The phone interview can be both the best and worst part of the interview process. On the one hand, it gives both the hiring manager and the candidate a chance to screen one another without committing too much time. On the other hand, it’s challenging and frustrating to convey your whole over the phone. Technology can misbehave, background noise can throw someone off, and you can’t read facial expressions over the phone.

While some aspects of the phone interview are simply out of your hands, there are many steps you can take to ensure a smooth as possible conversation.

Prep for the Call

You should prep for phone interview questions the same way you’d prep for an in-person interview, with a few additional considerations. Unlike an in-person interview, you should take precautions to make sure the quality of the call is as smooth as possible.

They’re simple steps, but make sure your phone is fully changed and has reception. Have a “test call” with a friend before the phone interview to ensure there’s no distracting background noise.

It might sound silly, but try to stand up during your call when you speak. This helps with the projection of your voice and can eliminate some nerves you might have on the call. Also, smiling while you respond can change the tone and cadence of your voice to make it more engaging. It goes without saying, but using speakerphone should be avoided whenever possible and refrain from eating during the call.

When you can’t see the other person on the line, it’s tempting to fill the space with your voice. Try to conduct the conversation as if you are face to face with the interviewer. Remember to make the interview a conversation, not a monologue. But, unlike a face to face interview, take the effort to speak slower than you would in person.

Finally, don’t be afraid right off the bat to ask if the interviewer can hear you okay, and vice versa. If you can’t hear the other person on the line well, you could be setting yourself up to fail.

How to Answer Interview Questions

It’s not uncommon to get some tricky questions during a phone interview. Often, phone calls are used as a meeting way to screen candidates before bringing them in for an in-person interview. Don’t be surprised if you need to explain your strengths and weaknesses or when you last encountered a challenge in the workplace.

The question you’re most likely to get is, “Why did you apply for this position?” or “Why do you want to work for this company?” Don’t let this question catch you off guard. To prepare for it, research the business and the particular role, identifying what traits you share and what new skills you can contribute. This question is often asked to weed out candidates who haven’t done their research on the company or role. To be seriously considered for the position, make sure you have a response ready before the call.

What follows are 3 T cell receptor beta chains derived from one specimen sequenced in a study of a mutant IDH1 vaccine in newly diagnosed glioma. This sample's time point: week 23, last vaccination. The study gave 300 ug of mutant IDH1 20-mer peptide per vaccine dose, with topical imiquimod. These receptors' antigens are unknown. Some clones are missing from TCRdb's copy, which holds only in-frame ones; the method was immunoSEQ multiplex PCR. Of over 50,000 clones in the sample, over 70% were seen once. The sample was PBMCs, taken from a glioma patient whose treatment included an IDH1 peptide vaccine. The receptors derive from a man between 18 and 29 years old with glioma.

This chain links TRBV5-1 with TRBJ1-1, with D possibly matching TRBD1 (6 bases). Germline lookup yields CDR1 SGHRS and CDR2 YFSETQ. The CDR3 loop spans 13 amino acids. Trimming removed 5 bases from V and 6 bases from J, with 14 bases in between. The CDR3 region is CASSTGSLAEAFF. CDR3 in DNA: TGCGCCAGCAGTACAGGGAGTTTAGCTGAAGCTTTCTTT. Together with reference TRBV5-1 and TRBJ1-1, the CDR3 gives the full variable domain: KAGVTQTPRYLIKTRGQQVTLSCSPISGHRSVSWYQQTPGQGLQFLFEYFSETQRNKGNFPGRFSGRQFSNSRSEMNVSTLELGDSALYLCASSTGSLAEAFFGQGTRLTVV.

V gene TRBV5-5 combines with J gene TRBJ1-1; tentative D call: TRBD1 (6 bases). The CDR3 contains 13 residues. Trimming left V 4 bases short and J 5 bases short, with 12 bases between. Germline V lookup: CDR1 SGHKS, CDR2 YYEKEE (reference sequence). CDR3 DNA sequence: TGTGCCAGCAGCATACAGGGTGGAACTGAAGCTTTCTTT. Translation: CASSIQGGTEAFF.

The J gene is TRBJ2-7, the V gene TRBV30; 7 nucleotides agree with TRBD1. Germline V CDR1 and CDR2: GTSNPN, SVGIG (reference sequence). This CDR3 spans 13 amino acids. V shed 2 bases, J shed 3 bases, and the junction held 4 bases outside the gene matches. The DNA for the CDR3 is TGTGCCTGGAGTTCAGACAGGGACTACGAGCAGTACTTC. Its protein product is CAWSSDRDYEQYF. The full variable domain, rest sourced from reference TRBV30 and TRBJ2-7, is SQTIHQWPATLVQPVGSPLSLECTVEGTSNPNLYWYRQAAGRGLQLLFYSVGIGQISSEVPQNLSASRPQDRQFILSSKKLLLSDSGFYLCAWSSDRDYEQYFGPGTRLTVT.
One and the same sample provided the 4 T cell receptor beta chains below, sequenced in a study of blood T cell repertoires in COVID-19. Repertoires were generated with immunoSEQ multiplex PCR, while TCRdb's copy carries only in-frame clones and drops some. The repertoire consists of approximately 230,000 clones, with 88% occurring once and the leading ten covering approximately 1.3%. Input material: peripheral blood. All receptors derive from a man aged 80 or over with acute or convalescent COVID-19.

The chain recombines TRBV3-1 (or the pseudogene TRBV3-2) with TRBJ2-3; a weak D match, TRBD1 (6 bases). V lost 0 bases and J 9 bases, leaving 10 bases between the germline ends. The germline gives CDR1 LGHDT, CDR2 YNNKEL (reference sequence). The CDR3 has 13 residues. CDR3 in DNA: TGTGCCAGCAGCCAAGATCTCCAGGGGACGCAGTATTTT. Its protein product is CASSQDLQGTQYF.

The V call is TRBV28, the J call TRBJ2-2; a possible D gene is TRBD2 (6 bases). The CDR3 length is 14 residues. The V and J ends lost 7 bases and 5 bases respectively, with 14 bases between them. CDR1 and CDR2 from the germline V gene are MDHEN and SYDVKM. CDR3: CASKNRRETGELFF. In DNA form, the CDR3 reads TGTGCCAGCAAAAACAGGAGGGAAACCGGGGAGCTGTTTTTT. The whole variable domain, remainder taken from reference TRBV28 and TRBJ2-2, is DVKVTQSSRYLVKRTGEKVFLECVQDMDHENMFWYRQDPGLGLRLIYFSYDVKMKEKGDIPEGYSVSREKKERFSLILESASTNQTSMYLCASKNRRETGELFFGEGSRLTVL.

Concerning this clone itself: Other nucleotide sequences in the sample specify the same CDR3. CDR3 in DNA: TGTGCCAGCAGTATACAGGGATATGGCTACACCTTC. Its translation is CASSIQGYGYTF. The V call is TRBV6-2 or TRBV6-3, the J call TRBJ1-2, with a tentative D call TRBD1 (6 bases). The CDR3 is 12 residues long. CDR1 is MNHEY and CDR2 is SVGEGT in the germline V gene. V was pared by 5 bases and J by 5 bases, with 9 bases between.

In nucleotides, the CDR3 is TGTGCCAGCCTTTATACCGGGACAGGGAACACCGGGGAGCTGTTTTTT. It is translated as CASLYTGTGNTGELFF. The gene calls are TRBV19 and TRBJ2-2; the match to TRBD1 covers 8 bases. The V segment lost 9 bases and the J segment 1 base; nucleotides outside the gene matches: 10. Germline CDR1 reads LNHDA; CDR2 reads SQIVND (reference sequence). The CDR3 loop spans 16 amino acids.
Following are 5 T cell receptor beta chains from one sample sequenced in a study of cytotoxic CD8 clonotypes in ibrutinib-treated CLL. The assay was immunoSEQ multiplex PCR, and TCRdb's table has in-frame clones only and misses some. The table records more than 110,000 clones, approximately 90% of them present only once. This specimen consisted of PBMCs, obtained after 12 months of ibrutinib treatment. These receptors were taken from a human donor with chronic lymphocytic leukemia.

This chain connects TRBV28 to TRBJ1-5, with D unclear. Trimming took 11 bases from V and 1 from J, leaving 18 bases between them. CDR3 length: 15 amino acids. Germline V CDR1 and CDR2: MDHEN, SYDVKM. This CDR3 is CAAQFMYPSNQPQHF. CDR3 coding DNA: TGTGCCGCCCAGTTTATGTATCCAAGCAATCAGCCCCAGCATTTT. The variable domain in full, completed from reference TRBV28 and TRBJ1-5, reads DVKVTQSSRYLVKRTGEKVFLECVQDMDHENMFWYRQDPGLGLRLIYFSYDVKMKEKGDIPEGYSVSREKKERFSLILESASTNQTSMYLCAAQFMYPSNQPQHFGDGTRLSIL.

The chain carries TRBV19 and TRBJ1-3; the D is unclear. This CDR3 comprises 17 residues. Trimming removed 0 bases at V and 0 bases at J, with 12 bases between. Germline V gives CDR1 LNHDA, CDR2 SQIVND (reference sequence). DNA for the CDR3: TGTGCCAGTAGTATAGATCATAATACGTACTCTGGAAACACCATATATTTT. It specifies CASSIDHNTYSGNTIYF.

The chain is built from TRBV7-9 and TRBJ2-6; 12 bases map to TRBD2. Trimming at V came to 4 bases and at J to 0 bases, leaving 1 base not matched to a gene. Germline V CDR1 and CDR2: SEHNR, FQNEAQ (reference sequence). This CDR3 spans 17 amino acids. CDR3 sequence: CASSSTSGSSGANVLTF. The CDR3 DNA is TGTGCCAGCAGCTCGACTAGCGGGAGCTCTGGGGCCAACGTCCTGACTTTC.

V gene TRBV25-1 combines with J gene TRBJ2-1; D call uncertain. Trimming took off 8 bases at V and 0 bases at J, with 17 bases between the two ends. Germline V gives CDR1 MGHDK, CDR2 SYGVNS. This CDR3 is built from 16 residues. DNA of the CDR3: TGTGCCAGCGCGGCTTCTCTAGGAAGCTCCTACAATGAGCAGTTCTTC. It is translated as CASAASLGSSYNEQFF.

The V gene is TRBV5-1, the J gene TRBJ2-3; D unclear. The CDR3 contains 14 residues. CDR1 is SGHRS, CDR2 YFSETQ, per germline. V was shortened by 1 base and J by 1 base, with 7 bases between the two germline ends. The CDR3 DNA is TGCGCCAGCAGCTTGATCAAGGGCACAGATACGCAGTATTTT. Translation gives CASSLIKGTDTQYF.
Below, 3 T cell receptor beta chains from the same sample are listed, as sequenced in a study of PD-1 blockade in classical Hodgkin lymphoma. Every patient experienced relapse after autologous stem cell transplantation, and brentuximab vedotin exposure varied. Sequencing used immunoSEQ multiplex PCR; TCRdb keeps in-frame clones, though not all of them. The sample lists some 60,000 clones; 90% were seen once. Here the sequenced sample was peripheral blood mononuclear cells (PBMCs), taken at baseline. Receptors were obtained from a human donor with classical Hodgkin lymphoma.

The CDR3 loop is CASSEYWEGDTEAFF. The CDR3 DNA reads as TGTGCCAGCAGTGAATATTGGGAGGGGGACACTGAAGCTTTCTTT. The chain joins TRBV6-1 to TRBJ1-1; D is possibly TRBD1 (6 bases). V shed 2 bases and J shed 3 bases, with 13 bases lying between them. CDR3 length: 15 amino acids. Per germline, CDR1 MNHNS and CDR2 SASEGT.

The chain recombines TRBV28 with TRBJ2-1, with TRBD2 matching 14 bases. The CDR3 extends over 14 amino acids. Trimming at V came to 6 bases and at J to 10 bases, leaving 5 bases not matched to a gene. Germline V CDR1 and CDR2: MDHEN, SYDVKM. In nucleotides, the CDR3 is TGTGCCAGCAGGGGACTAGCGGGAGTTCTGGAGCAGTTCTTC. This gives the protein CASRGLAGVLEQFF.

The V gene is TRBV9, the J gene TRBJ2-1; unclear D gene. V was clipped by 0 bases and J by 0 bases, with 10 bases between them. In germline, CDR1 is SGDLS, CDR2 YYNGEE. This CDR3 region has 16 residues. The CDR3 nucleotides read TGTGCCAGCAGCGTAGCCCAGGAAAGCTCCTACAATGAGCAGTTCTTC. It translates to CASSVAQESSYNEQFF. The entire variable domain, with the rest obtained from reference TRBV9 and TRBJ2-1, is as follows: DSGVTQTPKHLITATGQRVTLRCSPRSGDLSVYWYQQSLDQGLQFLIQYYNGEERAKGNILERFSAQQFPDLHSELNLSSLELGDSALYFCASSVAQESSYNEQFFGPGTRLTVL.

One noticeable difference between answering questions over the phone as opposed to in-person is length. Since the phone interview is used as a screening process, the hiring manager doesn’t need to know your whole life’s story. Instead, answer questions directly and concisely. Make the hiring manager interested to hear more. This is only an introduction--you’ll have time to talk more specifics at an in-person interview.

Good Questions to Ask

Since you can’t read body language over the phone, it’s important to engage the hiring manager over the phone by creating a dialogue. Phone interviews can be tedious and boring for interviewers, so creating conversation can create a great call instead of a standard chat.

Given that phone interviews are often an intermediary step, feel free to ask about the timeline for the next step. Will there be another call? Or would the next step be in person? Asking follow up questions like these can indicate your interest in the position, as well as give you peace of mind.

While you should be asking questions, understand that talking over the phone isn’t always the best way to get down to the nitty gritty. Too many in-depth questions about the role or company could lead to a stilted conversation. In the end, trust your gut. Remember, you are using this call to screen the company as well. If alarm bells go off, or you feel this might not be the right role for you, it’s okay to step out of the interview process.

The phone interview, while sometimes stilted and uncomfortable, is a great, low-risk tool in the interview process. Remember to use it as a time to introduce yourself, as well as a way to get to know your potential new position. The call doesn’t have to be hours long, and the hiring manager doesn’t need to know your whole career trajectory. If you end the call with an intrigued hiring manager and a better sense of the role you’re interviewing for, you will be setting yourself up for a solid, in-person conversation.

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